Emily Belz. Image courtesy The World magazine.

Emily Belz


Amarnath Amarasingam. Image courtesy Queens College, Ontario
Prophecy and Cryptic Messages: Is QAnon A New Religious Movement? October 15, 2020
The impact of QAnon’s growth is being felt in relationships.  A growing number of pastors, community leaders, and families are turning to mental health experts and counselors for advice. In this segment, Steven Hassan, a mental health counselor and the founder of the Freedom of Mind Resource Center, offers a framework for identifying signs of radicalization.  Hassan relies on first-hand experience with conspiracy networks and cults having joined the Moonie family in the 1970s.  He offers tips and suggestions on how to talk with loved ones and explains why separating from the pipeline of disinformation is the critical first step.  Hassan is the best-selling author of Combatting Cult Mind Control and The Cult of Trump.

Then we dive into QAnon conspiracy culture with a radicalization expert from Queen's University - Professor Amarnat Amarasingham.  In this extended conversation, he describes what makes this movement unique, and how the framing narrative of a cosmic war and end of time themes are common features of “new religious movements” that have emerged throughout American history.

Amarasingham describes how technology and societal factors contribute to the growth of the movement along with Trump’s refusal to reject and condemn the conspiracy - a communication that according to Amarasingham would be powerful.  Instead, Trump signals support by amplifying QAnon disinformation using his Twitter account.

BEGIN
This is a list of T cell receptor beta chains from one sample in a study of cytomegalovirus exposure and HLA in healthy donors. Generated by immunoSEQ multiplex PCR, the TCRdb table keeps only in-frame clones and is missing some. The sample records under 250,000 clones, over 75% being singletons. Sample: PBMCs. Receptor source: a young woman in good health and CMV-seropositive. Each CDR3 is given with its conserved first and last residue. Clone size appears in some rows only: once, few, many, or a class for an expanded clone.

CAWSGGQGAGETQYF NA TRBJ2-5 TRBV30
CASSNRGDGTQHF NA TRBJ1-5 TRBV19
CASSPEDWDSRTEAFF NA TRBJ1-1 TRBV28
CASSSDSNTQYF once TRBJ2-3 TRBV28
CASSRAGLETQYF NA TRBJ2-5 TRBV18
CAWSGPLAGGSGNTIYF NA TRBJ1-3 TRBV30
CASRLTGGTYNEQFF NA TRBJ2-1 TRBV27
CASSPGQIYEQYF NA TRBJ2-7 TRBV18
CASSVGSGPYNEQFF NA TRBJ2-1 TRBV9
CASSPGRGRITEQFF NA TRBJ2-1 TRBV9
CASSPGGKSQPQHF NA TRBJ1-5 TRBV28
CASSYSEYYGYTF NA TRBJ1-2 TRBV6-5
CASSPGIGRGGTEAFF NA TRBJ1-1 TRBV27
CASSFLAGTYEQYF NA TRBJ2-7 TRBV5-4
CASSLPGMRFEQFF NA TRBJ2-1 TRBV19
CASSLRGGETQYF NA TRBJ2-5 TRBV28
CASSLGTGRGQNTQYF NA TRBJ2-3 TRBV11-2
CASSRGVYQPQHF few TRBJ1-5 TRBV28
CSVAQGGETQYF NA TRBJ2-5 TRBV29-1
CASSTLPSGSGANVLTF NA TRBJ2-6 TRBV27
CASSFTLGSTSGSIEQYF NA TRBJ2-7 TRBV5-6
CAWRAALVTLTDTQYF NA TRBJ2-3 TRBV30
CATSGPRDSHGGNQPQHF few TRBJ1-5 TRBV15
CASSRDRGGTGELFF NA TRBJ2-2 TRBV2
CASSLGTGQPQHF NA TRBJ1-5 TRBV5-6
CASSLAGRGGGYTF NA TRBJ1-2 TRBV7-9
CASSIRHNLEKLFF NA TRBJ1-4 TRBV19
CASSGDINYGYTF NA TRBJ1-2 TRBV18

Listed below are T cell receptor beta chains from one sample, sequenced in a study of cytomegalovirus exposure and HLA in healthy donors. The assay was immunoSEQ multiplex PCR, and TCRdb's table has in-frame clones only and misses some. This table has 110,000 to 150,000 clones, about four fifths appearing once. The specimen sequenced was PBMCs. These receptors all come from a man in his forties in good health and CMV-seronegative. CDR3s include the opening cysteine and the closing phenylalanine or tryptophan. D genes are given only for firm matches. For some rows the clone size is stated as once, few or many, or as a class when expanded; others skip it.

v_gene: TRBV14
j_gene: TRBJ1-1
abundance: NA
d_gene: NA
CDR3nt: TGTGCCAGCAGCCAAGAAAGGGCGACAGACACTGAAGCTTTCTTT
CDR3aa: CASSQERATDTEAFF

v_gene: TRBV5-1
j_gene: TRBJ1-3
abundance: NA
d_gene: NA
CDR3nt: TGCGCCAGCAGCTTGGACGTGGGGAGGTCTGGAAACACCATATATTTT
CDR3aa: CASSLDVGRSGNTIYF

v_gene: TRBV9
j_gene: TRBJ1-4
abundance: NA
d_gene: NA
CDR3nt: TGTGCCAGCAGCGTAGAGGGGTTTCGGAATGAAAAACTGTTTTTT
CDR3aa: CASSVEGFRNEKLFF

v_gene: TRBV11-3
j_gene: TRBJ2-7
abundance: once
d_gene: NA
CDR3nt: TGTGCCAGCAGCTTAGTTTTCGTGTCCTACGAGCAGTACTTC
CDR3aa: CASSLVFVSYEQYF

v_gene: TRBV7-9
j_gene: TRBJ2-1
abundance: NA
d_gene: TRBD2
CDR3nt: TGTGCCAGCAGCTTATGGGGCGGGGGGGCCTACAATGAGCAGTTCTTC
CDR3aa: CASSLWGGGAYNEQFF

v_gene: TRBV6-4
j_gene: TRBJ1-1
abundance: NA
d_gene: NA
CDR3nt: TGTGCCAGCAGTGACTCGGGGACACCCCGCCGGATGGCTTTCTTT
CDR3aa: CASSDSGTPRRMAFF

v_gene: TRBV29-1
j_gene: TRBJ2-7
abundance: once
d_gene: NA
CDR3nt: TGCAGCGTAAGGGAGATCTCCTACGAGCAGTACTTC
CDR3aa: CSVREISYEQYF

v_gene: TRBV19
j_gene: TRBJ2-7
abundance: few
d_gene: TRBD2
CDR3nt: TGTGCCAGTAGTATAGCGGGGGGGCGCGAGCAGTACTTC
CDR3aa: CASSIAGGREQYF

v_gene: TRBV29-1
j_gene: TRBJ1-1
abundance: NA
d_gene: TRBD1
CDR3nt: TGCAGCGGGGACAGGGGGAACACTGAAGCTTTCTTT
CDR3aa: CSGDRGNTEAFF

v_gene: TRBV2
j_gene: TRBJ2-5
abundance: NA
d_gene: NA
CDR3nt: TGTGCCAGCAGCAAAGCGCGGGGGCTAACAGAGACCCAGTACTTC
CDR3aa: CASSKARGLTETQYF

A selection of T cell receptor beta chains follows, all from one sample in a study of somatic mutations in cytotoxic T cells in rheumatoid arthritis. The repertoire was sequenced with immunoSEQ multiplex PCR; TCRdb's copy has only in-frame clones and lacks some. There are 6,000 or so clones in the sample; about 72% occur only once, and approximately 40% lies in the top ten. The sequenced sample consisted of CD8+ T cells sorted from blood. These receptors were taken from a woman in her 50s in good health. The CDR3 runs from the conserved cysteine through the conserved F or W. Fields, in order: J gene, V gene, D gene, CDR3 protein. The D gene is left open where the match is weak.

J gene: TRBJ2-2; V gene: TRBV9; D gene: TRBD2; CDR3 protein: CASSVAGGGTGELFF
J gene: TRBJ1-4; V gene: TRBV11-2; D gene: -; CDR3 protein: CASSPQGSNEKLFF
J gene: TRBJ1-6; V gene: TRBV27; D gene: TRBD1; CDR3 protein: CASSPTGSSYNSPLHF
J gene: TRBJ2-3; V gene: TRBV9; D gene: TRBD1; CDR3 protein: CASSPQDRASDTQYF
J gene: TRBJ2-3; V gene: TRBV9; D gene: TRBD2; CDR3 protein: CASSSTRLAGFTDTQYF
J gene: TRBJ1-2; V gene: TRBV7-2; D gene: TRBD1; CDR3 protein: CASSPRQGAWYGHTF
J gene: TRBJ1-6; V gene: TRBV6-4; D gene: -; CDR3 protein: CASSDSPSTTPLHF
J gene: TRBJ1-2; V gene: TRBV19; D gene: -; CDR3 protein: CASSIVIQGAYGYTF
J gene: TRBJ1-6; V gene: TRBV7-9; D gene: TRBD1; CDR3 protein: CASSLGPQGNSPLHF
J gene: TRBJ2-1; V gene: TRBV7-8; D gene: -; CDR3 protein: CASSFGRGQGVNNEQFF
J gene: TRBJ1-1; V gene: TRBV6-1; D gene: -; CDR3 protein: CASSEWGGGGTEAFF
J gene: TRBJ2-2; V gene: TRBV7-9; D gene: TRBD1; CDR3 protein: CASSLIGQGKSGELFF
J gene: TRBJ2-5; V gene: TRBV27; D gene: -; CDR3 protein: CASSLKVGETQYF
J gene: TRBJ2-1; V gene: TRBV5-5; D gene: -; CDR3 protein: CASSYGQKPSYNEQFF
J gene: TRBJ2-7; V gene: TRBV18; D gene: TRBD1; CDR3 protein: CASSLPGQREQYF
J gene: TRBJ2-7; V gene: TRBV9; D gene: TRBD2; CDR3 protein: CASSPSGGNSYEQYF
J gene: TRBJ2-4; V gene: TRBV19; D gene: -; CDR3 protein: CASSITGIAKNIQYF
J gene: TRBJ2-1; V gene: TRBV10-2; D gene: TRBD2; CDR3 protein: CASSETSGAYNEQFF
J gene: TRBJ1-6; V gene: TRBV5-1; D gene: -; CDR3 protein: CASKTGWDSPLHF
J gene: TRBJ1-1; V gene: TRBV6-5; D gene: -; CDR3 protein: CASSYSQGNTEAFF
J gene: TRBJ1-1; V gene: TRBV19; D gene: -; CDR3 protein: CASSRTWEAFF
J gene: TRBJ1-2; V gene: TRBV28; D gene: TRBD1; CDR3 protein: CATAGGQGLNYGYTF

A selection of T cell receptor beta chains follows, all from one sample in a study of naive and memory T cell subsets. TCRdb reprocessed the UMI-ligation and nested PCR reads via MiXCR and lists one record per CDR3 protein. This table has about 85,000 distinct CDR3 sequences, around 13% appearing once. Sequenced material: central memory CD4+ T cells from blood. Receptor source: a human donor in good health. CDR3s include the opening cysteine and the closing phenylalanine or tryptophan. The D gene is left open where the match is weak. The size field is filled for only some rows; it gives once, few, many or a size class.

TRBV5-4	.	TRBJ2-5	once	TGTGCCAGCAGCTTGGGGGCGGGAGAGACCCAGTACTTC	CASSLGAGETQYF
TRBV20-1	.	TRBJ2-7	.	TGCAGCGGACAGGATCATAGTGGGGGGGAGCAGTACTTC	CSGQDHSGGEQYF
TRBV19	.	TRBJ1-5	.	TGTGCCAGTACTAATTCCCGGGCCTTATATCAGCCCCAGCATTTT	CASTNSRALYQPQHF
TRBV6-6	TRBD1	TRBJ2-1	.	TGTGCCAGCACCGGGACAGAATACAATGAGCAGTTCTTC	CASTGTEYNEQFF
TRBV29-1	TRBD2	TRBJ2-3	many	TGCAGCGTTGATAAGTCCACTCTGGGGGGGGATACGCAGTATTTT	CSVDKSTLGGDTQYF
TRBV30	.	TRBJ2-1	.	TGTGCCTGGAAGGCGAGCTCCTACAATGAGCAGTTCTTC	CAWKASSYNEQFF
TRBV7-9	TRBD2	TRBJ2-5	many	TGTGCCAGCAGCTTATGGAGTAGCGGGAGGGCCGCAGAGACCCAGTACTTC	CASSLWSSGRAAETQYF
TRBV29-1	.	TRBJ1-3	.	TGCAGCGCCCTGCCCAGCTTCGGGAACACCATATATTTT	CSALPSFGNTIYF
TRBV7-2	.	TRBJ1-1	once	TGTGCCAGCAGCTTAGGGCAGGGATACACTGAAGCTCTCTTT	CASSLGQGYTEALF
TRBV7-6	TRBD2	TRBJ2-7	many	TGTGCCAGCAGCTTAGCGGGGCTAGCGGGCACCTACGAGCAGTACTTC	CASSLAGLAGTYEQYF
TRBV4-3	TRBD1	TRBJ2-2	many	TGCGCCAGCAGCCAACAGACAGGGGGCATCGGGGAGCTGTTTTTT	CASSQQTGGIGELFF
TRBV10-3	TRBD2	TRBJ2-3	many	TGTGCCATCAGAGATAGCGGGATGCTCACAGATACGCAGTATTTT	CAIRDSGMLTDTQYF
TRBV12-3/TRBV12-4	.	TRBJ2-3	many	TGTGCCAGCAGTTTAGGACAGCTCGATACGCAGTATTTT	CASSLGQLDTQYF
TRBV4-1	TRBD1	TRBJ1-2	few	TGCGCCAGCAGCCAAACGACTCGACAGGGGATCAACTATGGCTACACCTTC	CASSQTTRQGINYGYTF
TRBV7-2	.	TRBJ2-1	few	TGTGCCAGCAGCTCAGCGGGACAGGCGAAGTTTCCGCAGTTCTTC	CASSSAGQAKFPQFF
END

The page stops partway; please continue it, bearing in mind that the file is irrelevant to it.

Absent Presidential leadership on the issue, he argues that law enforcement, civic leaders and the public need to talk openly about the threat of disinformation and conspiracy theories that sow fear.  He warns that unlike other fringe movements, the signs suggest violence is especially likely if the President invites the movement to resist the outcome of the election.

Steven Hassan, M.A., M.Ed., LMHC, NCC Expert on Undue Influence, and unethical hypnosis, and author most recently of the best-selling book The Cult of Trump, from Simon & Schuster. He is a licensed mental health professional, cult expert, and undue influence expert.

Steven Hassan. Image courtesy Steven Hassan

Steven Hassan

The Cult of Trump by Steven Hassan. Simon and Schuster

The Cult of Trump
by Steven Hassan

Simon and Schuster


Amarnath Amarasingam, Ph.D. Assistant Professor in the School of Religion at Queen’s University in Ontario, Canada, Senior Research Fellow at the Institute for Strategic Dialogue, and Associate Fellow at the International Centre for the Study of Radicalisation, London.

Our theme music Breath Deep is copyright MC Yogi.

Additional music for this week’s episode: Milkwood, Clay Pawn Shop,
Base Camp,
and Order of Entrance by
Blue Dot Sessions; Pensif by Kevin/MacLeod/Incompitech;
Curious Proccess by Podington Bear; Past Regrets by Audiobinger
– all licensed under
Creative Commons By Attribution 4.0